from The American Heritage® Dictionary of the English Language, 4th Edition
- n. A book, document, or other composition written by hand.
- n. A typewritten or handwritten version of a book, an article, a document, or other work, especially the author's own copy, prepared and submitted for publication in print.
- n. Handwriting.
from Wiktionary, Creative Commons Attribution/Share-Alike License
- adj. Which is handwritten, or by extension typewritten, as opposed to mechanical reproduction.
- n. A book, composition or any other document, (type)written by hand, not mechanically reproduced.
- n. A single, original copy of a book, article, composition etc, written by hand or even printed, submitted as original for (copy-editing and) reproductive publication.
from the GNU version of the Collaborative International Dictionary of English
- adj. Written with or by the hand; not printed.
- n. An original literary or musical composition written by the author, formerly with the hand, now usually by typewriter or word processor. It is contrasted with a printed copy.
- n. Writing, as opposed to print.
from The Century Dictionary and Cyclopedia
- Written with the hand; in handwriting (not printed).
- Consisting of writings or written books.
- n. A book, paper, or instrument written by hand with ink or other pigment, or with a pencil or the like; a writing of any kind, as distinguished from anything that is printed. Especially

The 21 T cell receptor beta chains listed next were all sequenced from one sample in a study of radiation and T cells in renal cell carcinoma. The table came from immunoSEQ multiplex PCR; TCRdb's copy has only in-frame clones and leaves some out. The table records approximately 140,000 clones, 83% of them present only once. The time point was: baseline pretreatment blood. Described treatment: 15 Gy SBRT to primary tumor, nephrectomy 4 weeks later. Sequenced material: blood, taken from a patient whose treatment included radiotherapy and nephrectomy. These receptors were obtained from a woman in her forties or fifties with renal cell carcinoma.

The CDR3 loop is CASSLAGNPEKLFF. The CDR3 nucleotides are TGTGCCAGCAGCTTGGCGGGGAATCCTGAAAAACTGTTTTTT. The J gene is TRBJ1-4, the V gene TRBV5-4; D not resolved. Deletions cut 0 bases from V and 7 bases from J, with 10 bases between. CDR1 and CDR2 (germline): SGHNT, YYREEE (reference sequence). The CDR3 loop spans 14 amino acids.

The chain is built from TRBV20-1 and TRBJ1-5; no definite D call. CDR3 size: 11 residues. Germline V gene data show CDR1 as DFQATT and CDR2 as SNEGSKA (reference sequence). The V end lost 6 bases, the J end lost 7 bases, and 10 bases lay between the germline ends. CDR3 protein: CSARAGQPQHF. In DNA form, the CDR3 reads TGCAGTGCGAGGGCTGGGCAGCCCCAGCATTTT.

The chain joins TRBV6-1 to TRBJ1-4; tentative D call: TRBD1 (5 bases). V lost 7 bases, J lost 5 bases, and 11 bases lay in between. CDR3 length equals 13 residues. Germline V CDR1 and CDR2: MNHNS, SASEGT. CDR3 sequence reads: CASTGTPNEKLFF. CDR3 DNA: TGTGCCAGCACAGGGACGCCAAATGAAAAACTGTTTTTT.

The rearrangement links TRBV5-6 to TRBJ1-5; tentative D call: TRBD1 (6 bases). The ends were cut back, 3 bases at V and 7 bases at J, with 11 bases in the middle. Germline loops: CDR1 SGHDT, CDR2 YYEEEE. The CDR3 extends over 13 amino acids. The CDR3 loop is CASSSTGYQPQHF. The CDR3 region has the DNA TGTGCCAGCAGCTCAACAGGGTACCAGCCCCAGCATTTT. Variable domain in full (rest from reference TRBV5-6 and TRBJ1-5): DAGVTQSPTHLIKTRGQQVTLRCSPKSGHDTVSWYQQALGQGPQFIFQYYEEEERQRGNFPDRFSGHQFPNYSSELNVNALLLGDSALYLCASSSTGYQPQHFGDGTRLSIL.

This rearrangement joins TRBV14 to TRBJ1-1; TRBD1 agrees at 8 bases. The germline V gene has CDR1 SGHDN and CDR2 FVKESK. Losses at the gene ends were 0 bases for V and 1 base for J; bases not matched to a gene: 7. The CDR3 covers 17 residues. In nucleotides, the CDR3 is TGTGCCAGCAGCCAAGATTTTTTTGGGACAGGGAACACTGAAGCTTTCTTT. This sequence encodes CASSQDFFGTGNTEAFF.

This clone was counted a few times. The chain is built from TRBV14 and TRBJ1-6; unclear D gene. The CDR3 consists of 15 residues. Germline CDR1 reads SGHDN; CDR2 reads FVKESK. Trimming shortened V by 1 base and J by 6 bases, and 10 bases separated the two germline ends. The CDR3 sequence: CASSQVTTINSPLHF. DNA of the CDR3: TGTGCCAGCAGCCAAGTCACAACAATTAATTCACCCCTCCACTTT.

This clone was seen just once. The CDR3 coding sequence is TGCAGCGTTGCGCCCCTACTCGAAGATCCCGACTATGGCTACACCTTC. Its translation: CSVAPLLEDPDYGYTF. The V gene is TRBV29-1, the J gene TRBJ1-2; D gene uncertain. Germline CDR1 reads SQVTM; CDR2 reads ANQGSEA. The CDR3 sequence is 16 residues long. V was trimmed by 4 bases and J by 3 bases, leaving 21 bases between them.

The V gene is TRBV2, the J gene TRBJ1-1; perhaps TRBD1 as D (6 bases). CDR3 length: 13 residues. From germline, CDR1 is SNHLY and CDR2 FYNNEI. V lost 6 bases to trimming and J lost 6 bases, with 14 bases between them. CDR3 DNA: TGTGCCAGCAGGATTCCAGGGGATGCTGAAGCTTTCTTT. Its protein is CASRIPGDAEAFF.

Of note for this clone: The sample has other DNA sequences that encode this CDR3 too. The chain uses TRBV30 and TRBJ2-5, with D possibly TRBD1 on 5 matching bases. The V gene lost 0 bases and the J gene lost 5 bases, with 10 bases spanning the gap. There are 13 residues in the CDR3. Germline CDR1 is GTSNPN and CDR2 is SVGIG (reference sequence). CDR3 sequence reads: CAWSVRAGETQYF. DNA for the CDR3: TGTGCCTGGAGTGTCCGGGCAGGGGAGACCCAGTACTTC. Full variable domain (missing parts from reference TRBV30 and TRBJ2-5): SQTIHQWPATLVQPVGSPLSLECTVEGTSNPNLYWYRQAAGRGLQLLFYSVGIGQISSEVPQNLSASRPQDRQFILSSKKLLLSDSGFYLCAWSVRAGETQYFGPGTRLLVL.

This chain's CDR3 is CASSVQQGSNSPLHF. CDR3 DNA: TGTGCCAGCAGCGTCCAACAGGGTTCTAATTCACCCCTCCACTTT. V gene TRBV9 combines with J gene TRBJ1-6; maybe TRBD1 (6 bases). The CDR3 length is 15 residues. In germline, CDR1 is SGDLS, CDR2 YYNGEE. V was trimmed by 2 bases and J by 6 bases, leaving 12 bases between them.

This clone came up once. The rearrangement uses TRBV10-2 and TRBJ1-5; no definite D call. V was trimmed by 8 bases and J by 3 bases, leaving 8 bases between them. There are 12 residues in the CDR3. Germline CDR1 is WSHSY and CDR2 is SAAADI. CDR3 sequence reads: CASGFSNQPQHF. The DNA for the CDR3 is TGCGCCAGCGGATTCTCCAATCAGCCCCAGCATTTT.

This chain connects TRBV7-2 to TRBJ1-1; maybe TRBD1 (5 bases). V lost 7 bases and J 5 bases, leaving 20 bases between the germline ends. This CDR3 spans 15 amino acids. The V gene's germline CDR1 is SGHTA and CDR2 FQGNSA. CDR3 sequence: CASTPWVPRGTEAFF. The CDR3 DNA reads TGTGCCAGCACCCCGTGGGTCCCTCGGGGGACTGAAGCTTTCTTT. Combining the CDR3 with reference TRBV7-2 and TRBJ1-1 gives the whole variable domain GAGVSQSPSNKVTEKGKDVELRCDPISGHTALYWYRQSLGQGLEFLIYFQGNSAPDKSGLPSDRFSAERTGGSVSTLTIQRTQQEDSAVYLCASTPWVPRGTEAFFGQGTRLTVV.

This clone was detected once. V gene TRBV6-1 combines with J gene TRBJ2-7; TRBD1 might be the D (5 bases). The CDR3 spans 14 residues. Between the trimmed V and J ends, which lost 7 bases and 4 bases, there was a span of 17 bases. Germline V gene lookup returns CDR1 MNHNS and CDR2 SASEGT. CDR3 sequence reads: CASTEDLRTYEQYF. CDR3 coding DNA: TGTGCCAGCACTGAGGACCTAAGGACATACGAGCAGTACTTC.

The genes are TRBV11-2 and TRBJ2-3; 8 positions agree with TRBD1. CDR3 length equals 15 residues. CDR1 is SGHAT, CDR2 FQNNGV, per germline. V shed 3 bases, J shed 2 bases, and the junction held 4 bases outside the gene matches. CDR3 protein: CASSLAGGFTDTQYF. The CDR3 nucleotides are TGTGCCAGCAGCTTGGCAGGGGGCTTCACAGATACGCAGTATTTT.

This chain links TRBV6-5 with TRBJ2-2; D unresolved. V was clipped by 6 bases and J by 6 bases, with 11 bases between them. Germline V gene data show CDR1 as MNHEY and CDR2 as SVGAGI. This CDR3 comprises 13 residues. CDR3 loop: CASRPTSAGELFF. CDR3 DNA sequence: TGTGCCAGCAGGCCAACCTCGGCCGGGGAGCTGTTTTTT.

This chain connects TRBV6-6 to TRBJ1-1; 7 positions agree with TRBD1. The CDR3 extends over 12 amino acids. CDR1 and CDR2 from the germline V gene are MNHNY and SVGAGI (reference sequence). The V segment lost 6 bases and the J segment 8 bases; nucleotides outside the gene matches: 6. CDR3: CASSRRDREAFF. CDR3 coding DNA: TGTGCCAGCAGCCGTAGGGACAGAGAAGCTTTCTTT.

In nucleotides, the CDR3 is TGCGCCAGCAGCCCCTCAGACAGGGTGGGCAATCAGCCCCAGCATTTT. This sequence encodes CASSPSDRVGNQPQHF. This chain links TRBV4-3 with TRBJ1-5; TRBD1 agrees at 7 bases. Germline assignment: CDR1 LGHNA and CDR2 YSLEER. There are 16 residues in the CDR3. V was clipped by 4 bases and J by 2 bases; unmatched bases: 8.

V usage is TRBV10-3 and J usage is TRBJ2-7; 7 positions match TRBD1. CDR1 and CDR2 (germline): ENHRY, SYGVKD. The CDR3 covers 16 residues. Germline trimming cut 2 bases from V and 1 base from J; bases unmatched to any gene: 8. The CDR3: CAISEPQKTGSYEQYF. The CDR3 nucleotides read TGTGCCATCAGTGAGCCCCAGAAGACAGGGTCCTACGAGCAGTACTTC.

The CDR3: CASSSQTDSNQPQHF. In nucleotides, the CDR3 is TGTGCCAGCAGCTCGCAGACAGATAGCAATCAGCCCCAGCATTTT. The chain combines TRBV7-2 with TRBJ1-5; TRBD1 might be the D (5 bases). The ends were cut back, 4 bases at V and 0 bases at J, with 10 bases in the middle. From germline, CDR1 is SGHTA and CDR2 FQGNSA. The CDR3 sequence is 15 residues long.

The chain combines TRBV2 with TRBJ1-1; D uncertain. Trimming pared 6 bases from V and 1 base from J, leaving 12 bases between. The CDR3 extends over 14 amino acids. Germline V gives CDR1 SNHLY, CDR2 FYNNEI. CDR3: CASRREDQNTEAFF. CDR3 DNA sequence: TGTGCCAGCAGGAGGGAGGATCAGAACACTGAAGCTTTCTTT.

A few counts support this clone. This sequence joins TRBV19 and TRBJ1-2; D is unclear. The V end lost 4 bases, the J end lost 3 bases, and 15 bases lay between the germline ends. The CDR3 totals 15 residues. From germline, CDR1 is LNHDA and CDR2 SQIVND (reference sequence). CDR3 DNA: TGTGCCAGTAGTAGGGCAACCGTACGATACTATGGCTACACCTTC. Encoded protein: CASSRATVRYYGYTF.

- n. Such a book, paper, or instrument so written before the introduction and general adoption of printing in the fifteenth century, or in a style in vogue before the invention of printing.
- To write by hand.
from WordNet 3.0 Copyright 2006 by Princeton University. All rights reserved.
- n. handwritten book or document
- n. the form of a literary work submitted for publication
From Medieval Latin manūscrīptum, from neuter of manūscrīptus, handwritten : Latin manū, ablative of manus, hand; see man-2 in Indo-European roots + Latin scrīptus, past participle of scrībere, to write; see skrībh- in Indo-European roots.(American Heritage® Dictionary of the English Language, Fourth Edition)
1597, from Medieval Latin manuscriptum ("writing by hand"), from Latin manu (ablative of manus ("hand")) + scriptus (past participle of scribere ("to write")), calqued from a word of Germanic origin, compare Middle High German hantschrift, hantgeschrift (c. 1450, "manuscript"), Old English handġewrit (before 1150, "what is written by hand, deed, contract, manuscript"), Old Norse handrit (before 1300, "manuscript"). (Wiktionary)